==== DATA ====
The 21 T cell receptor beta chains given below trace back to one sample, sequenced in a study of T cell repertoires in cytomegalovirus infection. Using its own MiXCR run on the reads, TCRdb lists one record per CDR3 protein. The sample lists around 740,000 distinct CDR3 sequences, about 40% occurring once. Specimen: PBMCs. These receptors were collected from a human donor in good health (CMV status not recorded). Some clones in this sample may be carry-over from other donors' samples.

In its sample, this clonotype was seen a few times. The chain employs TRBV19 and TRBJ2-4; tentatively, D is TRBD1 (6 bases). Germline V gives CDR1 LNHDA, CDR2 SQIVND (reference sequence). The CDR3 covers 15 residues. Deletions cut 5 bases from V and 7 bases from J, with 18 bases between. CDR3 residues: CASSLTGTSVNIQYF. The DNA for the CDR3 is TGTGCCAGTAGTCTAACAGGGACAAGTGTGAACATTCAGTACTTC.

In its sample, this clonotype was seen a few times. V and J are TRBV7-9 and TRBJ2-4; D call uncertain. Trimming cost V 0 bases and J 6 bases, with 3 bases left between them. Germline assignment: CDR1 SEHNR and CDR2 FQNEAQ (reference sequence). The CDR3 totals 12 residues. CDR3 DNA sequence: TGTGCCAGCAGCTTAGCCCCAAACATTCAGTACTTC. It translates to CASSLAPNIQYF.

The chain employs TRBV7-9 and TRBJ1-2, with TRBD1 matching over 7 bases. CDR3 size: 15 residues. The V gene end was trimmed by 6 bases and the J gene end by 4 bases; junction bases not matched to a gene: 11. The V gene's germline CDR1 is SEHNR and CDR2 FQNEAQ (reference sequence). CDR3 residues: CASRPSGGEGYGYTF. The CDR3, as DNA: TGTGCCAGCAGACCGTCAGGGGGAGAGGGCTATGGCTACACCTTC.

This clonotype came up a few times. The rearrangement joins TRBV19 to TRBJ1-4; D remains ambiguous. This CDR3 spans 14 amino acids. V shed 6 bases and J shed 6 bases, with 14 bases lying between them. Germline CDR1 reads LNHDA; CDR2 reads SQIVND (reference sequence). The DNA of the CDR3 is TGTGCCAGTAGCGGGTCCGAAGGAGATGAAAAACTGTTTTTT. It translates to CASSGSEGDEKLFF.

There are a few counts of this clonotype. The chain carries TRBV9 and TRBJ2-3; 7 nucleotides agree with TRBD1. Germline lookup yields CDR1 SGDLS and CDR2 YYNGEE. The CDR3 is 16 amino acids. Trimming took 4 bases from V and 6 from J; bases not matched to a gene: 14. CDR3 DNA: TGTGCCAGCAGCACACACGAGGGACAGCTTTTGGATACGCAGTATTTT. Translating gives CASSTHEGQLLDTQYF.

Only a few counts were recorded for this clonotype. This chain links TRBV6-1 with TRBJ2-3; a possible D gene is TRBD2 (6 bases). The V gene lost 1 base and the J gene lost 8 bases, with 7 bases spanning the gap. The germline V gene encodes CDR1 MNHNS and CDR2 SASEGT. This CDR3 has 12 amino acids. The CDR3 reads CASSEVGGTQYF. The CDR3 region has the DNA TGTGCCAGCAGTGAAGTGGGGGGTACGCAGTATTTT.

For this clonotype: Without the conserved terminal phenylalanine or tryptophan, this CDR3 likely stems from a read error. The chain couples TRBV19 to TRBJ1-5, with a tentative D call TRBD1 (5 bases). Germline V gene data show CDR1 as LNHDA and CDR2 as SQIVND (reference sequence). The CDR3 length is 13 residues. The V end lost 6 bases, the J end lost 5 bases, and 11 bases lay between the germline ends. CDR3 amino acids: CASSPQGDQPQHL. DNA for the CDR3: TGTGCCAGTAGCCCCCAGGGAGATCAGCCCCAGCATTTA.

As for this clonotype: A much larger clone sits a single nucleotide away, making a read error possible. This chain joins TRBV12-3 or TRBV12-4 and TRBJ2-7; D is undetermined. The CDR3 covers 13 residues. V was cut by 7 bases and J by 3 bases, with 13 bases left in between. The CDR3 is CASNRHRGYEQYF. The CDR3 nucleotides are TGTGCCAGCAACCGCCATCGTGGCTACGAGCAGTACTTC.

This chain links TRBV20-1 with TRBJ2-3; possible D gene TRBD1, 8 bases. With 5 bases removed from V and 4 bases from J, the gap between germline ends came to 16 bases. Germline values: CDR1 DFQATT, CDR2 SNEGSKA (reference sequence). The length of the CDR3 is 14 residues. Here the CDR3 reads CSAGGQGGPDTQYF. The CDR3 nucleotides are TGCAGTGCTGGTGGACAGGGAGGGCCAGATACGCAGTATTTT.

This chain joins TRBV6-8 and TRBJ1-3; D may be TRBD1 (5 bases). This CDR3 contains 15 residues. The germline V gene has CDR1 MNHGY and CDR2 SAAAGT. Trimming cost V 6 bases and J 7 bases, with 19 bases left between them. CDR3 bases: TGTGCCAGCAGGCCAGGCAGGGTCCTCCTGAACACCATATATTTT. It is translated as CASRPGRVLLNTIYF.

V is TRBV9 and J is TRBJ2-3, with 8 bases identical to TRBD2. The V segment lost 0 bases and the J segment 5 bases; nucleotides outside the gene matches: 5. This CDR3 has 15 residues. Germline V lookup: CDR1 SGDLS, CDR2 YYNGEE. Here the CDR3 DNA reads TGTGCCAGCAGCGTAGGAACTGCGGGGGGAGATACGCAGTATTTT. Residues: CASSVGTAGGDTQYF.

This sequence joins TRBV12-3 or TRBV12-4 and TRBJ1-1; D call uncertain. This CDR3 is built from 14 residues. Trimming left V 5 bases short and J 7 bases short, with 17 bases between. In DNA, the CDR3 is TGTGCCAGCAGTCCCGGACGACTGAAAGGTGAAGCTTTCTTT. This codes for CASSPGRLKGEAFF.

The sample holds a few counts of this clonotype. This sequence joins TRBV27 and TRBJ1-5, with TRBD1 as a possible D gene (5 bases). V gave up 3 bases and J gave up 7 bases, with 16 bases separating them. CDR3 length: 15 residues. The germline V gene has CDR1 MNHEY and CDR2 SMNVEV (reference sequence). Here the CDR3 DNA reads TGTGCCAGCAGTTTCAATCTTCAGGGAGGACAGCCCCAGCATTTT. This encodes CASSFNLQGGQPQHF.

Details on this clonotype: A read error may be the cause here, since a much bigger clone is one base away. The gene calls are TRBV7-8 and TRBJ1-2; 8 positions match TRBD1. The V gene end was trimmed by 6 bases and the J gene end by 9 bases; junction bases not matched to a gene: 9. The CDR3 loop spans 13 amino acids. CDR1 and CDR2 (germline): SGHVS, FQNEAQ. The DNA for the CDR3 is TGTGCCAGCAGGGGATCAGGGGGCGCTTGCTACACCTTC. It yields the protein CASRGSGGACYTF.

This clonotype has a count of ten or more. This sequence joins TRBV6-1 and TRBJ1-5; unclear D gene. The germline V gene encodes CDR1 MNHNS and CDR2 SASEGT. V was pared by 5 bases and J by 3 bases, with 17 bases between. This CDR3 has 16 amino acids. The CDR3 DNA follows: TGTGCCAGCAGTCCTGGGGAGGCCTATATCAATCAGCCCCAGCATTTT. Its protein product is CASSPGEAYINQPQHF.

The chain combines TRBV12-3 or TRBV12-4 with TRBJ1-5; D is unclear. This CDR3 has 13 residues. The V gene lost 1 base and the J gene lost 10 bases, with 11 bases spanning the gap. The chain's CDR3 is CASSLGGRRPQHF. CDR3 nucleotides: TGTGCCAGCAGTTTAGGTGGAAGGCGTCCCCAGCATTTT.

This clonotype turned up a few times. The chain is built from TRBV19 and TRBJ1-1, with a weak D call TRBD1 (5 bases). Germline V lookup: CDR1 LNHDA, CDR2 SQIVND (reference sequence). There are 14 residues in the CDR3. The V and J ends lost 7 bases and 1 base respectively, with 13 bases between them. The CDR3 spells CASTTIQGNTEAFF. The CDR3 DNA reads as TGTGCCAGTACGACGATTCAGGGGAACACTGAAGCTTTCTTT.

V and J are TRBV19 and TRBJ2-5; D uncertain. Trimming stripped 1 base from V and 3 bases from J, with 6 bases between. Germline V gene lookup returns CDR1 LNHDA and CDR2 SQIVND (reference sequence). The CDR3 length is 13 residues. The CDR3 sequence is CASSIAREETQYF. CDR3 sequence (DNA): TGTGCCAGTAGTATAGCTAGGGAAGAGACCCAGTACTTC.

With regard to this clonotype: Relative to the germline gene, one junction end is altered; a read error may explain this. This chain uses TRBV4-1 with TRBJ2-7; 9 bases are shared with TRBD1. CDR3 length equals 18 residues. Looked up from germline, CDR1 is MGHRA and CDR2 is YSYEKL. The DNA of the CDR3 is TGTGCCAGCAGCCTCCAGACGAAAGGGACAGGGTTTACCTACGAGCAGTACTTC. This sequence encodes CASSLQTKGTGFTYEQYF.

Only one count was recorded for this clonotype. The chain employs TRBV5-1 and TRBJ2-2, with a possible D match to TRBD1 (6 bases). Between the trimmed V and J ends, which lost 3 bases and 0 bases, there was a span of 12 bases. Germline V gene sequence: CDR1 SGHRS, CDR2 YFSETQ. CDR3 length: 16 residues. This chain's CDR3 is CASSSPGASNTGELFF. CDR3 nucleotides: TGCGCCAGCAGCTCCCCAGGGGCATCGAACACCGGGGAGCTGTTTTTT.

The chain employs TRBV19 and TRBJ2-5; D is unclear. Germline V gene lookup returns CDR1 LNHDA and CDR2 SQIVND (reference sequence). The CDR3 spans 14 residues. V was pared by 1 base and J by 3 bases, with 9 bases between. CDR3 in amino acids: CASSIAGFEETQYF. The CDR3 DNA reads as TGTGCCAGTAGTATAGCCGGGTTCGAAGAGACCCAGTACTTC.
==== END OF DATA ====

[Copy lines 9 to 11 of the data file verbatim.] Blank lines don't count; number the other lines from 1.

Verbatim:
As for this clonotype: A much larger clone sits a single nucleotide away, making a read error possible. This chain joins TRBV12-3 or TRBV12-4 and TRBJ2-7; D is undetermined. The CDR3 covers 13 residues. V was cut by 7 bases and J by 3 bases, with 13 bases left in between. The CDR3 is CASNRHRGYEQYF. The CDR3 nucleotides are TGTGCCAGCAACCGCCATCGTGGCTACGAGCAGTACTTC.

This chain links TRBV20-1 with TRBJ2-3; possible D gene TRBD1, 8 bases. With 5 bases removed from V and 4 bases from J, the gap between germline ends came to 16 bases. Germline values: CDR1 DFQATT, CDR2 SNEGSKA (reference sequence). The length of the CDR3 is 14 residues. Here the CDR3 reads CSAGGQGGPDTQYF. The CDR3 nucleotides are TGCAGTGCTGGTGGACAGGGAGGGCCAGATACGCAGTATTTT.

This chain joins TRBV6-8 and TRBJ1-3; D may be TRBD1 (5 bases). This CDR3 contains 15 residues. The germline V gene has CDR1 MNHGY and CDR2 SAAAGT. Trimming cost V 6 bases and J 7 bases, with 19 bases left between them. CDR3 bases: TGTGCCAGCAGGCCAGGCAGGGTCCTCCTGAACACCATATATTTT. It is translated as CASRPGRVLLNTIYF.